According to the DDS report of the incident, staff and supervisors at NEEDS stated that they never saw any visible injuries on Ryan. Yet, at the same time, the report stated that a witness said Ryan suffered a black eye and swollen lip, and that the alleged abuser later stated that Ryan “had given himself a black eye.”

The DDS report also described the witness to the alleged assault as having “thought she saw ALAB (the alleged abuser) hit ALV (the alleged victim, Ryan).”

Despite that assertion, the DDS report stated that the reporter of the incident was never contacted because he or she was anonymous.

Deborah, who interviewed the witness herself, said the witness was the same person who reported the incident to the DPPC. If that is the case, it is unclear how the DDS investigator could seemingly identify this witness and report what she thought she saw, yet not contact her for an interview because the reporter was supposedly anonymous. 

“The NEEDS administration knew who the reporter was, as I gave them the information,” Deborah said. “DDS also knew who she was because I gave the information to Ryan’s (DDS) service coordinator. So the investigation was one-sided since the only people who were interviewed were the (remaining) staff from NEEDS.”

Although the assault allegedly took place on March 17, 2016, Deborah and her husband were not informed of it until March 31.  In an April 10, 2016, email to Sperry, Deborah wrote: “We have entrusted NEEDS and NEEDS staff to take care of our son in our absence. If we are not being informed about injuries, how can we trust those who are with him on a daily basis?”

 In an email response the next day, Sperry maintained that he had not been informed of the assault allegation until March 31. He stated that his agency had “interviewed all staff” who had worked during the time in question and none of them had said they observed an assault or that Ryan had a black eye. Yet, Deborah said Sperry had told her in a phone call that Ryan’s day program staff had reported the black eye.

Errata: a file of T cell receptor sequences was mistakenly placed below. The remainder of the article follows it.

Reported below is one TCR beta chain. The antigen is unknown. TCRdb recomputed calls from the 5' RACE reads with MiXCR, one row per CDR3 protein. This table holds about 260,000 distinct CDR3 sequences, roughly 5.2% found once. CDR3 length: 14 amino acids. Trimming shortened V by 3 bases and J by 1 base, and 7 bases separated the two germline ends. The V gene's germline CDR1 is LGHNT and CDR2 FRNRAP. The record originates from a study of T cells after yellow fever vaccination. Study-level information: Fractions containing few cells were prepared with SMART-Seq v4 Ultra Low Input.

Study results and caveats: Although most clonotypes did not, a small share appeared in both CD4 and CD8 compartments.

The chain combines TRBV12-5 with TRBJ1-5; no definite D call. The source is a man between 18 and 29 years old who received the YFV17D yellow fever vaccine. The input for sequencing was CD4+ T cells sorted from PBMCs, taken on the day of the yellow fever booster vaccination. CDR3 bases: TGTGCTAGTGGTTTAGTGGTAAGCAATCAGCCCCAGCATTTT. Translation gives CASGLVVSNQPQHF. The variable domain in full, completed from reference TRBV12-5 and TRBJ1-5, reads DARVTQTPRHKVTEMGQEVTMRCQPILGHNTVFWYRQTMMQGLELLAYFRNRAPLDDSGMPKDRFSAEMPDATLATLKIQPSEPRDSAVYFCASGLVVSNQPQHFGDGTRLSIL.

Sperry added that if the abuse complaint was substantiated by DDS, the alleged abuser would be terminated, and that he would be transferred to another group home even if the alleged abuse was not substantiated. The alleged abuser was reportedly terminated by the provider even though the abuse allegation was not substantiated by DDS.

Alleged neglect

Deborah said that on June 13, 2016, she reported neglect charges against the NEEDS staff to the DPPC because of disturbing changes in his behavior when he came home every other weekend for visits.

She said that during the months leading up to that point, she had noticed that Ryan was afraid to use the shower at his home. He was also urinating and defecating in his room, in his clothing, and in his closet. There were several incidences where Deborah was finding soiled clothing at the residential home in his bureau.

Deborah sad she made several unannounced visits to the group home and found many times he had clothing rolled up in his laundry basket full of feces. Each time, she said, she alerted staff about those problems and followed up with emails to the NEEDS CEO, supervisor and house manager as well as the DDS service coordinator.